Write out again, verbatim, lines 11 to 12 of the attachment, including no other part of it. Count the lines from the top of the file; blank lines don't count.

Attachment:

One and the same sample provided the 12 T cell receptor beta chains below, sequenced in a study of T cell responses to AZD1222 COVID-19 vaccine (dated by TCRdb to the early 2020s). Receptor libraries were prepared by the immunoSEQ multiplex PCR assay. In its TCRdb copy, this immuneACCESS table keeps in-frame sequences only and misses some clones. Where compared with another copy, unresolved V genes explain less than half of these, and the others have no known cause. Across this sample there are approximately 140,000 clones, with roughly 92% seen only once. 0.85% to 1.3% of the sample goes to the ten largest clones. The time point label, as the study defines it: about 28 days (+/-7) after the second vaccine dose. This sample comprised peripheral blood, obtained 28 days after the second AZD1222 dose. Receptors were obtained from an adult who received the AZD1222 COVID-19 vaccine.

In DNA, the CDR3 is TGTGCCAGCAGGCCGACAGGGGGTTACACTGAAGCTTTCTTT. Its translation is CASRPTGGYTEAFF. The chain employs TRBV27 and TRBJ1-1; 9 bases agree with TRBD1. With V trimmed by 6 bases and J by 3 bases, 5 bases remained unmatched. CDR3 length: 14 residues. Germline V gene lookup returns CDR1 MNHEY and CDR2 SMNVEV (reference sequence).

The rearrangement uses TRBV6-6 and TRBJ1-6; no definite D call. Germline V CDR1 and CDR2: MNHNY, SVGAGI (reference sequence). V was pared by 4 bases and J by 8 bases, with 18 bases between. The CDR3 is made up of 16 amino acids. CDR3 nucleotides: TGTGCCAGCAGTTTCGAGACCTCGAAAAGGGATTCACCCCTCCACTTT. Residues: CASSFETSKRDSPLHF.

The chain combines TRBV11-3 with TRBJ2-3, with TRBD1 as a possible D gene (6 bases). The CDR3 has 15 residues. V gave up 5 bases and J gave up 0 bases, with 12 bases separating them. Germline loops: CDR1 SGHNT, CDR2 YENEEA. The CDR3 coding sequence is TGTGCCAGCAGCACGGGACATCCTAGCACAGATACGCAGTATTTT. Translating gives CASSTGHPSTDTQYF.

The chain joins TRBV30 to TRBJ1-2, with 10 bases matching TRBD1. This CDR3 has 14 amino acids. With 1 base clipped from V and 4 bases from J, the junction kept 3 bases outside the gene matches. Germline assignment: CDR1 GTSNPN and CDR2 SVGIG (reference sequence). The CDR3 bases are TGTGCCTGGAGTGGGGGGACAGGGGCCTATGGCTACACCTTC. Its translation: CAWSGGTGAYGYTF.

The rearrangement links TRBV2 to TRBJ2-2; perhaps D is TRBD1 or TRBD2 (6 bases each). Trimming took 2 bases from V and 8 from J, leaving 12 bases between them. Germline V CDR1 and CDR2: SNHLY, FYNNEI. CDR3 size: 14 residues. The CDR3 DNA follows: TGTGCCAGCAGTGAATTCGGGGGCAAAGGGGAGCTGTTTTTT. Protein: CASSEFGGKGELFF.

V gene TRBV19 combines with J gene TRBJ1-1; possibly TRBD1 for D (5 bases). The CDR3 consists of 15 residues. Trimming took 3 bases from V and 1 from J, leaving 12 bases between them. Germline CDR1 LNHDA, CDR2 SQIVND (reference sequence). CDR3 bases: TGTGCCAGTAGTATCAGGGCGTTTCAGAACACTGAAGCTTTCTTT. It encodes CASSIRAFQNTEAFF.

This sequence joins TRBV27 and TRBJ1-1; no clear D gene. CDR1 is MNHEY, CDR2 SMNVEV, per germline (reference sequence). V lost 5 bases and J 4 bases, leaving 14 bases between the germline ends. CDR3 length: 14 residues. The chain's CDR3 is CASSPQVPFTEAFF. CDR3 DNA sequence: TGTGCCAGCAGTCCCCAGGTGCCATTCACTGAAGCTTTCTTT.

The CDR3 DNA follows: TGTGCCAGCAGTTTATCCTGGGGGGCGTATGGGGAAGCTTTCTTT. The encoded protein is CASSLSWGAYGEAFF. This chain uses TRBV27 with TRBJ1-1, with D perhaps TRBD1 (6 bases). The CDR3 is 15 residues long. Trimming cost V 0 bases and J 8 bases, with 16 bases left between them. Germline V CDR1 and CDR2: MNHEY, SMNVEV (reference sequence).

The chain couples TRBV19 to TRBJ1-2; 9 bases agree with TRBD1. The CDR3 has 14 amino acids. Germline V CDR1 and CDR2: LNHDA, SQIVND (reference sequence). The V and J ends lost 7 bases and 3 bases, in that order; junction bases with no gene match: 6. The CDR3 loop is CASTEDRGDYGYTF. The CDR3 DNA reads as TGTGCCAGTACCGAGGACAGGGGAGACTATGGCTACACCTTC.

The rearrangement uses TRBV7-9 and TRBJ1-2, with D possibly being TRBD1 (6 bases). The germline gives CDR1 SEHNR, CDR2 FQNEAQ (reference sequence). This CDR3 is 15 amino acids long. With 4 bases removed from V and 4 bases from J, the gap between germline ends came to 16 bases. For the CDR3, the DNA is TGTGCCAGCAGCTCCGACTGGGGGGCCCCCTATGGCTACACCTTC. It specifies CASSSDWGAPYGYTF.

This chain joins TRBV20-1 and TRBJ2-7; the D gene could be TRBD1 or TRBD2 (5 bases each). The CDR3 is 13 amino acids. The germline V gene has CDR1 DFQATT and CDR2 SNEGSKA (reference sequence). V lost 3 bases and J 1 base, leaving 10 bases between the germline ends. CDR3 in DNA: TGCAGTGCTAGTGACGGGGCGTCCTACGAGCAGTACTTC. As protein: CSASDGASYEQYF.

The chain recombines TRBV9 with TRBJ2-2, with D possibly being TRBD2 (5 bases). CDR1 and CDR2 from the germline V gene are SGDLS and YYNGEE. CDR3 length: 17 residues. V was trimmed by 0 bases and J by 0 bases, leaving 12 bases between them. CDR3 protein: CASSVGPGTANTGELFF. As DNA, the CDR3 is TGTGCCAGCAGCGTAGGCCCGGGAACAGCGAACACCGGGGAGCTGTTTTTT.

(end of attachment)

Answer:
The rearrangement uses TRBV7-9 and TRBJ1-2, with D possibly being TRBD1 (6 bases). The germline gives CDR1 SEHNR, CDR2 FQNEAQ (reference sequence). This CDR3 is 15 amino acids long. With 4 bases removed from V and 4 bases from J, the gap between germline ends came to 16 bases. For the CDR3, the DNA is TGTGCCAGCAGCTCCGACTGGGGGGCCCCCTATGGCTACACCTTC. It specifies CASSSDWGAPYGYTF.

This chain joins TRBV20-1 and TRBJ2-7; the D gene could be TRBD1 or TRBD2 (5 bases each). The CDR3 is 13 amino acids. The germline V gene has CDR1 DFQATT and CDR2 SNEGSKA (reference sequence). V lost 3 bases and J 1 base, leaving 10 bases between the germline ends. CDR3 in DNA: TGCAGTGCTAGTGACGGGGCGTCCTACGAGCAGTACTTC. As protein: CSASDGASYEQYF.